Is it perfect? No. When I compared it to a summer blockbuster film I was paying it an enormous compliment and giving it a little poke as well. It's sort of a back-handed compliment, because the story is utterly formulaic. I knew what was coming with clockwork precision, and I get a little bummed when there aren't any surprises in the bag. This element of predictability extended to the characters as well, and whenever Adele "sneered" at something in the beginning, I knew she'd repent later on. None of the characters displayed any hidden depth, and it was blatantly obvious whether someone was a white hat or a black hat from the get go.
I'd like to see the series depart from the formula just enough to toss the reader a few surprises in the next book, but maybe I should just shut my trap because fans seem to adore this book just the way it is. The enormous entertainment value of the story and the solid world-building easily carry it into "brain candy" territory as far as I'm concerned, but I can't help hoping for some genuine twists in the second book of the Vampire Empire series.
Then, I read chapter two. What happened to the strong action verbs, the detailed descriptions, the flowing easy-to-read sentences? Gone. All of them, leaving an overuse of weak verbs 'ing' me to death, weak descriptions and choppy, sloppy sentences. I forced myself to keep reading, hoping I'd just hit a rough patch, but the quality of the writing and storytelling never improved.
However, my biggest complaint was that the characters were less than one-dimensional. Not caring about them made me not care about following their story.
Again, I really wanted to like this book and I'm glad so many other readers have. I'm giving it two stars for action and for trying really hard.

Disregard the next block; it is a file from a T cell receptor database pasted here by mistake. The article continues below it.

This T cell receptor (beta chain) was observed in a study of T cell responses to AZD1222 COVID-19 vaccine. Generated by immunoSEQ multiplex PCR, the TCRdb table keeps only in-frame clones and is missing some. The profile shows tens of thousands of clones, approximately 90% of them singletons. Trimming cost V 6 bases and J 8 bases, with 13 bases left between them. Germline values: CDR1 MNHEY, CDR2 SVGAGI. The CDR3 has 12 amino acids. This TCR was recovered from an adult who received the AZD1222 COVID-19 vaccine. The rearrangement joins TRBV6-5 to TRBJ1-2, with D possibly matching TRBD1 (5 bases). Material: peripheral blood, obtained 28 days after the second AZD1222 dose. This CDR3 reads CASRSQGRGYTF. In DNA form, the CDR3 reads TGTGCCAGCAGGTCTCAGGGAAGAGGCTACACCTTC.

Once it was revealed that the lead male was a vampire I was really let down. I even had to set the Kindle aside to get over my initital disappointment so that I could continue to read the book. I figured I'd already paid the $10, might as well try to enjoy and, maybe, despite the cliches, I would come to love it.
One humorous (and positive toward the authors) note is that this is some of the best and most "realistic-seeming" depiction of vampires I've read. These are not sparkly and cutsey vampires... but real monster types with retractable claws and a freaky hissing noise that serves as communication. But THAT being said, it made it that much harder for me to imagine the male lead as attractive or even plausible as an object of affection. Because he's learned to speak English and can flip the pages of a book... that makes him "human-like" and not like the scary vampires he's related too? Pa-lease.
Besides the premise, I had other issues too that lowered and lowered the stars for me. The prose is limited. The dialogue started off great and then got cliche: When Clark says "I'd KINDA like to meet my bride..." you might as well add gum chewing smack noises and "like, totally" to that phrase.